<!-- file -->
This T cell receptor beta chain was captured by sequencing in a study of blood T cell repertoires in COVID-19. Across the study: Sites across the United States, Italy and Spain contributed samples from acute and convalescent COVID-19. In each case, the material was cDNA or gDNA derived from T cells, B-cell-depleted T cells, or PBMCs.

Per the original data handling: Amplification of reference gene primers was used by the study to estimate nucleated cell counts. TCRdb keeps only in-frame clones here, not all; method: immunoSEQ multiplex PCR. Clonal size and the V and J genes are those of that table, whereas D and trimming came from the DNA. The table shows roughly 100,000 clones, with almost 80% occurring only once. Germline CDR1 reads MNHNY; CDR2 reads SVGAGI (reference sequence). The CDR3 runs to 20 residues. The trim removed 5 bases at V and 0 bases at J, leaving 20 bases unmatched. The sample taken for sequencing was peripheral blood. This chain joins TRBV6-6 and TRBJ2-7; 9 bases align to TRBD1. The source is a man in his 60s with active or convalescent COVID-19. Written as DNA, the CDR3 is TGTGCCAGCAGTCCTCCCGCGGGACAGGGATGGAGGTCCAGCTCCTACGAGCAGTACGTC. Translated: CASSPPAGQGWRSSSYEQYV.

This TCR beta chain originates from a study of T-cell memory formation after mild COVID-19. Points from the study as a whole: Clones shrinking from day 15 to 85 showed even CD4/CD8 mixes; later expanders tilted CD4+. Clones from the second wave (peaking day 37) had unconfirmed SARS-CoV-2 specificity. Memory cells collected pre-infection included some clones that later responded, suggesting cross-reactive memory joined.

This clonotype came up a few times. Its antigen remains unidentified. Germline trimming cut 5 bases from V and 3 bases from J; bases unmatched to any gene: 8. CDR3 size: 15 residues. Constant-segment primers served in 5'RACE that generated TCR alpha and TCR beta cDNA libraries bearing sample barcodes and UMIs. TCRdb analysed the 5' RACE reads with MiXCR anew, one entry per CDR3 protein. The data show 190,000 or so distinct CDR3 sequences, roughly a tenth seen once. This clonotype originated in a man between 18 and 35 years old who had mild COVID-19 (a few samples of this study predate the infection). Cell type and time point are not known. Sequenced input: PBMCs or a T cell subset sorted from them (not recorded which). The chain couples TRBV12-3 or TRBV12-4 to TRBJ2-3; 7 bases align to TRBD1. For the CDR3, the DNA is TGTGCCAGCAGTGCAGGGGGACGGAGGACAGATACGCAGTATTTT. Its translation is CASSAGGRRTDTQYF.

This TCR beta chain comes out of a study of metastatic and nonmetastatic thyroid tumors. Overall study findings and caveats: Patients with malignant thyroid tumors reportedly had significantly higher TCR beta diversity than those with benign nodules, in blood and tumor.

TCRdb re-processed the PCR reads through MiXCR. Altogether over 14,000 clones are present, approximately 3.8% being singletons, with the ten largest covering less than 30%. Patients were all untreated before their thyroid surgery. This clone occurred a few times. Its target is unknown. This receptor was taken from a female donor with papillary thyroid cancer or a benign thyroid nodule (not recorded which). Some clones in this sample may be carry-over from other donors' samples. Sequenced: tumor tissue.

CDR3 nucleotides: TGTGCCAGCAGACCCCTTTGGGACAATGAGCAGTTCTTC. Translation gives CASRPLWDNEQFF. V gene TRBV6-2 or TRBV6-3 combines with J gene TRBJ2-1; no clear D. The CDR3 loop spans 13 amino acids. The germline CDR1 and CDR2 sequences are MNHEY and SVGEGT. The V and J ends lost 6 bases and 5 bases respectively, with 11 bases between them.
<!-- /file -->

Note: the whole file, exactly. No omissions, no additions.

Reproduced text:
This T cell receptor beta chain was captured by sequencing in a study of blood T cell repertoires in COVID-19. Across the study: Sites across the United States, Italy and Spain contributed samples from acute and convalescent COVID-19. In each case, the material was cDNA or gDNA derived from T cells, B-cell-depleted T cells, or PBMCs.

Per the original data handling: Amplification of reference gene primers was used by the study to estimate nucleated cell counts. TCRdb keeps only in-frame clones here, not all; method: immunoSEQ multiplex PCR. Clonal size and the V and J genes are those of that table, whereas D and trimming came from the DNA. The table shows roughly 100,000 clones, with almost 80% occurring only once. Germline CDR1 reads MNHNY; CDR2 reads SVGAGI (reference sequence). The CDR3 runs to 20 residues. The trim removed 5 bases at V and 0 bases at J, leaving 20 bases unmatched. The sample taken for sequencing was peripheral blood. This chain joins TRBV6-6 and TRBJ2-7; 9 bases align to TRBD1. The source is a man in his 60s with active or convalescent COVID-19. Written as DNA, the CDR3 is TGTGCCAGCAGTCCTCCCGCGGGACAGGGATGGAGGTCCAGCTCCTACGAGCAGTACGTC. Translated: CASSPPAGQGWRSSSYEQYV.

This TCR beta chain originates from a study of T-cell memory formation after mild COVID-19. Points from the study as a whole: Clones shrinking from day 15 to 85 showed even CD4/CD8 mixes; later expanders tilted CD4+. Clones from the second wave (peaking day 37) had unconfirmed SARS-CoV-2 specificity. Memory cells collected pre-infection included some clones that later responded, suggesting cross-reactive memory joined.

This clonotype came up a few times. Its antigen remains unidentified. Germline trimming cut 5 bases from V and 3 bases from J; bases unmatched to any gene: 8. CDR3 size: 15 residues. Constant-segment primers served in 5'RACE that generated TCR alpha and TCR beta cDNA libraries bearing sample barcodes and UMIs. TCRdb analysed the 5' RACE reads with MiXCR anew, one entry per CDR3 protein. The data show 190,000 or so distinct CDR3 sequences, roughly a tenth seen once. This clonotype originated in a man between 18 and 35 years old who had mild COVID-19 (a few samples of this study predate the infection). Cell type and time point are not known. Sequenced input: PBMCs or a T cell subset sorted from them (not recorded which). The chain couples TRBV12-3 or TRBV12-4 to TRBJ2-3; 7 bases align to TRBD1. For the CDR3, the DNA is TGTGCCAGCAGTGCAGGGGGACGGAGGACAGATACGCAGTATTTT. Its translation is CASSAGGRRTDTQYF.

This TCR beta chain comes out of a study of metastatic and nonmetastatic thyroid tumors. Overall study findings and caveats: Patients with malignant thyroid tumors reportedly had significantly higher TCR beta diversity than those with benign nodules, in blood and tumor.

TCRdb re-processed the PCR reads through MiXCR. Altogether over 14,000 clones are present, approximately 3.8% being singletons, with the ten largest covering less than 30%. Patients were all untreated before their thyroid surgery. This clone occurred a few times. Its target is unknown. This receptor was taken from a female donor with papillary thyroid cancer or a benign thyroid nodule (not recorded which). Some clones in this sample may be carry-over from other donors' samples. Sequenced: tumor tissue.

CDR3 nucleotides: TGTGCCAGCAGACCCCTTTGGGACAATGAGCAGTTCTTC. Translation gives CASRPLWDNEQFF. V gene TRBV6-2 or TRBV6-3 combines with J gene TRBJ2-1; no clear D. The CDR3 loop spans 13 amino acids. The germline CDR1 and CDR2 sequences are MNHEY and SVGEGT. The V and J ends lost 6 bases and 5 bases respectively, with 11 bases between them.